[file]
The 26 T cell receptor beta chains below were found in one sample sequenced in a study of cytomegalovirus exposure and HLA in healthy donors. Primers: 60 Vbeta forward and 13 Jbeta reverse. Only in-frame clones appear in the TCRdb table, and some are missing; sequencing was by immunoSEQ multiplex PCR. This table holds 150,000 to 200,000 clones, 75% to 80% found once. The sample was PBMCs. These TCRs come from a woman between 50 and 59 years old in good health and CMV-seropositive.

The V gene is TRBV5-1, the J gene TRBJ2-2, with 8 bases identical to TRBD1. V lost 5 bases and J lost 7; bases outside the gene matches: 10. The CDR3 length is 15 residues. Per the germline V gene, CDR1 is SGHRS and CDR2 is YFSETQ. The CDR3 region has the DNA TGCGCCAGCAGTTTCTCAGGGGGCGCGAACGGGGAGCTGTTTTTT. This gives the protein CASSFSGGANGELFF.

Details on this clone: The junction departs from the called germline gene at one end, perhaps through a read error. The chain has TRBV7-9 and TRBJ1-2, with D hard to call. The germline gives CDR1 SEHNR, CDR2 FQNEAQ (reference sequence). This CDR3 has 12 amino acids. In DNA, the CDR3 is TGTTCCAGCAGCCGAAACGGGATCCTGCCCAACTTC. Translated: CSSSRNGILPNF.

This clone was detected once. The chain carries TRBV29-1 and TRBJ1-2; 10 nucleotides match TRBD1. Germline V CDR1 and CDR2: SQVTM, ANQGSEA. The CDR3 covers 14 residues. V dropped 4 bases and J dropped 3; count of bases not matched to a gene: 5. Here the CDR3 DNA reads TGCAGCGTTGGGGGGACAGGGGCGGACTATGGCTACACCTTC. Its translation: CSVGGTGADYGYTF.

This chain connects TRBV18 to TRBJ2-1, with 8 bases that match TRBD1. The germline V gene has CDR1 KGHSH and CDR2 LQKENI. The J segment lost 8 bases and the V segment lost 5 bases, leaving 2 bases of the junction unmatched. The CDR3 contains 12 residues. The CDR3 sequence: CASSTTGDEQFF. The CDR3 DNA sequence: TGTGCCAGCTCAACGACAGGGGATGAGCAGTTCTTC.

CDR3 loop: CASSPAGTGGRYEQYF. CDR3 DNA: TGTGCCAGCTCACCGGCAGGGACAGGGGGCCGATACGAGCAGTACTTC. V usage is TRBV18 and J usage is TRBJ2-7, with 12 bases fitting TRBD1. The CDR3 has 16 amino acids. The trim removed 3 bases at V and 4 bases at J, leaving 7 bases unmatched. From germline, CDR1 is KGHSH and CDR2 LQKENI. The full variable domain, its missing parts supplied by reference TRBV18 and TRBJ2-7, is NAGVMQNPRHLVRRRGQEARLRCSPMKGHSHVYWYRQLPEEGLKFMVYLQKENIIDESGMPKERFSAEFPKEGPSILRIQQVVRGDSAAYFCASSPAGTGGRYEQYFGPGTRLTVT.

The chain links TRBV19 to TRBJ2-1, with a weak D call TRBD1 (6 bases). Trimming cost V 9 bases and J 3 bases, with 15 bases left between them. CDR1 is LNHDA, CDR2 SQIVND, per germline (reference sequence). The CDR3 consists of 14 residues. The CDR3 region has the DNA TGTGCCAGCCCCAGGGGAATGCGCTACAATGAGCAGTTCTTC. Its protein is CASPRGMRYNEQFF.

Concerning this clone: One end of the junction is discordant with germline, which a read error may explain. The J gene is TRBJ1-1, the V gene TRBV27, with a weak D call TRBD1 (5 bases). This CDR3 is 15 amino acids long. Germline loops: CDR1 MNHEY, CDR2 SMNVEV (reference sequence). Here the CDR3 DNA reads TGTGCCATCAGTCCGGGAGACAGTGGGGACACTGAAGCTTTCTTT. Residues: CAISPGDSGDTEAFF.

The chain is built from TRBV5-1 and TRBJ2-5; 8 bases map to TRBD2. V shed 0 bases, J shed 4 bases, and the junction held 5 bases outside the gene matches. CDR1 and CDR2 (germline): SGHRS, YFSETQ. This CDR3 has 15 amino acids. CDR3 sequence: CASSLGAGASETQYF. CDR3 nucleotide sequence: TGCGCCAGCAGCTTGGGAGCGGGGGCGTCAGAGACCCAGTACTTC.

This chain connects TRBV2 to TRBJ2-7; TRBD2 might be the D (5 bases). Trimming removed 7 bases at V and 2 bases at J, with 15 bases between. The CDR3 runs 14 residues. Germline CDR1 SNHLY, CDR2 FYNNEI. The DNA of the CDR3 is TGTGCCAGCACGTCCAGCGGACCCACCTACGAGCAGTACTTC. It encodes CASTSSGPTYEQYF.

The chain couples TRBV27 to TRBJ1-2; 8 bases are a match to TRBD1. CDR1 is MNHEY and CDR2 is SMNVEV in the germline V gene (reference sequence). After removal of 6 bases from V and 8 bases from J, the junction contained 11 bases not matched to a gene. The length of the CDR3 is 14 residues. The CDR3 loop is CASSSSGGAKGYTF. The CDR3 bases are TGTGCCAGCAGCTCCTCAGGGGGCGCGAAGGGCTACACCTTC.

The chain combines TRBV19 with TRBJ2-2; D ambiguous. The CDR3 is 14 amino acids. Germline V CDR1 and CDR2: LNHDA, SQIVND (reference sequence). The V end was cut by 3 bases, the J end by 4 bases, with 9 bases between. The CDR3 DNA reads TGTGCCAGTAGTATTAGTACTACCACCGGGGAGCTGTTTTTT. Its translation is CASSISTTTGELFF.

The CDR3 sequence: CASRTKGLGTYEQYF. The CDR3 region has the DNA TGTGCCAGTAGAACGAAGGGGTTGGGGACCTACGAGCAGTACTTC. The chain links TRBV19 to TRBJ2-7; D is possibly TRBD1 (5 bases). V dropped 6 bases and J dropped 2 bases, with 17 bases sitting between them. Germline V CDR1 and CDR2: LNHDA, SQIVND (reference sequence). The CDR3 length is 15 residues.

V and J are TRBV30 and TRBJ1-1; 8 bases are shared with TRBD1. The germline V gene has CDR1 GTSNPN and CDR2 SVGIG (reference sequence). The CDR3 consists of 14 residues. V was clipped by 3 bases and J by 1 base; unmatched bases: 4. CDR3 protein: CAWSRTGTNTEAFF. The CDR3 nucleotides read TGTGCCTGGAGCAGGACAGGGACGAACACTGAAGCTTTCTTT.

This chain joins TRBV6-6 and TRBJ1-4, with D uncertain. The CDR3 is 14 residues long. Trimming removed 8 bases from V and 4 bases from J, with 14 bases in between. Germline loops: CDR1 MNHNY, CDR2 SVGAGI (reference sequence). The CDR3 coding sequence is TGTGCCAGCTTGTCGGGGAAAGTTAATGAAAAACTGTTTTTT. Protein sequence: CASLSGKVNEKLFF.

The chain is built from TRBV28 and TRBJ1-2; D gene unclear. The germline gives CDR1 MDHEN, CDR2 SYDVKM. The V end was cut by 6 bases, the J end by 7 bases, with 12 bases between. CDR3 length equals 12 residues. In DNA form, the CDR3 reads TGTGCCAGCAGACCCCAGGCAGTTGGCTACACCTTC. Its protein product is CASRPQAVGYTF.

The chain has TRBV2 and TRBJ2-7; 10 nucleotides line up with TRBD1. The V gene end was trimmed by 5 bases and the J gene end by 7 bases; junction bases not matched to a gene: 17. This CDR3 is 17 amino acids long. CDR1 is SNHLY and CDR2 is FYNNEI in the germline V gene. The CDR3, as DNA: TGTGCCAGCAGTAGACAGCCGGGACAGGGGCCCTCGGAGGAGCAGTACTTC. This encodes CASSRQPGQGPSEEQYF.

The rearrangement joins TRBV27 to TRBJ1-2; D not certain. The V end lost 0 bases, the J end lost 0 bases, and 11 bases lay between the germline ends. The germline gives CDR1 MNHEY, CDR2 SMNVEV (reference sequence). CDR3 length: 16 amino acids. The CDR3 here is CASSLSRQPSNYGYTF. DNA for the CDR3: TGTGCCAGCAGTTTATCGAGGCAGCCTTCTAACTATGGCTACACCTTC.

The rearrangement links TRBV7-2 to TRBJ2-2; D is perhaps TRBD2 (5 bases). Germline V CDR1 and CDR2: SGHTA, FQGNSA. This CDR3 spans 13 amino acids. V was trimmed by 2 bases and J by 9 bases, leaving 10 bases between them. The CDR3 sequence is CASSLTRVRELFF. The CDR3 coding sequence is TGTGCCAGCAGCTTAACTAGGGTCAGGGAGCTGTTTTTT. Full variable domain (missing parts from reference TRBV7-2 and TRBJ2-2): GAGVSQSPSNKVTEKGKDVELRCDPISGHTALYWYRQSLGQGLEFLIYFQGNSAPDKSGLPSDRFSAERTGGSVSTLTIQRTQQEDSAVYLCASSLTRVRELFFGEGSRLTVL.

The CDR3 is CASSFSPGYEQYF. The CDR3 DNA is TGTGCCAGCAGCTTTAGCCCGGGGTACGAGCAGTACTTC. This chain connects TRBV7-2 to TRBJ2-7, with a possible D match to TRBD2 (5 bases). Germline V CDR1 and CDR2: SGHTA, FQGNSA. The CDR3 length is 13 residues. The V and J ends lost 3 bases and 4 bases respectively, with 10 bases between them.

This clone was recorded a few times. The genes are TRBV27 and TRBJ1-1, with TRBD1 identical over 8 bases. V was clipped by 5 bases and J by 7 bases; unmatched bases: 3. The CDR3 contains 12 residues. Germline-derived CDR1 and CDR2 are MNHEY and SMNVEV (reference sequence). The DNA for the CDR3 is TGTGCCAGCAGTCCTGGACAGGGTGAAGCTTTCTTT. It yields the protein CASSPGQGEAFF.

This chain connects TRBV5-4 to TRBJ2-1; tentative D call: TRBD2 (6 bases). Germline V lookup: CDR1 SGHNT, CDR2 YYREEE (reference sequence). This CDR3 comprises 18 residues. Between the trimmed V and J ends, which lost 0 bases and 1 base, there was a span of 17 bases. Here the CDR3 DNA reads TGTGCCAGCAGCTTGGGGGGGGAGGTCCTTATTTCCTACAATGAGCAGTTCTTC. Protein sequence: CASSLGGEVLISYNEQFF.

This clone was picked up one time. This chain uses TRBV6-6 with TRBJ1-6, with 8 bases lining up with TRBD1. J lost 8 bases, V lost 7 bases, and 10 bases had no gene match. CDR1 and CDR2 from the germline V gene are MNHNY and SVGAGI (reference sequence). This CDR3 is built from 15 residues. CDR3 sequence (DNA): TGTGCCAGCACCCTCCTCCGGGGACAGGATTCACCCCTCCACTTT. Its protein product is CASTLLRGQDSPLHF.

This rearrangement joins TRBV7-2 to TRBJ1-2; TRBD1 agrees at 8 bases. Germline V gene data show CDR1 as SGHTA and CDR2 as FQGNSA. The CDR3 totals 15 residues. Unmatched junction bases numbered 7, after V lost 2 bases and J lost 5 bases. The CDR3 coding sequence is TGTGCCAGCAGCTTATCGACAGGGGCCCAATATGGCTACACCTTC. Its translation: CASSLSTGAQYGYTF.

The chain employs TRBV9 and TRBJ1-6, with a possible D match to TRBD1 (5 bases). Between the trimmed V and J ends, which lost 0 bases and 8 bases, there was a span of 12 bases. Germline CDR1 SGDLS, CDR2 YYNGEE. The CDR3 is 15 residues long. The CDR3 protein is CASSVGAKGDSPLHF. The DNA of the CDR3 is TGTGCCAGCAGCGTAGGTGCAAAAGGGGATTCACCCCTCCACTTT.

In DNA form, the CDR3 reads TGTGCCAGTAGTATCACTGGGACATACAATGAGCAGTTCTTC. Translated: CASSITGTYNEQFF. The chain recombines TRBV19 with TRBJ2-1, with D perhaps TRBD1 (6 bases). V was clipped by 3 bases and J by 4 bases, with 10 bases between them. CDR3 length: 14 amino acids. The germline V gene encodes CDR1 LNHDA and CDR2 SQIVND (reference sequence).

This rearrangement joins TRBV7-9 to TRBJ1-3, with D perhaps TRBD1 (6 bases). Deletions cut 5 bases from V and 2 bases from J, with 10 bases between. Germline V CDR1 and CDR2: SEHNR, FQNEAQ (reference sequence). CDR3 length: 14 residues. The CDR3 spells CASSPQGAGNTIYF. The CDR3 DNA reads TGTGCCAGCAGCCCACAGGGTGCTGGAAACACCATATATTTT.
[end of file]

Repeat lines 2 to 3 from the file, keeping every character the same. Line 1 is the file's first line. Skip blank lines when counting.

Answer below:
The V gene is TRBV5-1, the J gene TRBJ2-2, with 8 bases identical to TRBD1. V lost 5 bases and J lost 7; bases outside the gene matches: 10. The CDR3 length is 15 residues. Per the germline V gene, CDR1 is SGHRS and CDR2 is YFSETQ. The CDR3 region has the DNA TGCGCCAGCAGTTTCTCAGGGGGCGCGAACGGGGAGCTGTTTTTT. This gives the protein CASSFSGGANGELFF.

Details on this clone: The junction departs from the called germline gene at one end, perhaps through a read error. The chain has TRBV7-9 and TRBJ1-2, with D hard to call. The germline gives CDR1 SEHNR, CDR2 FQNEAQ (reference sequence). This CDR3 has 12 amino acids. In DNA, the CDR3 is TGTTCCAGCAGCCGAAACGGGATCCTGCCCAACTTC. Translated: CSSSRNGILPNF.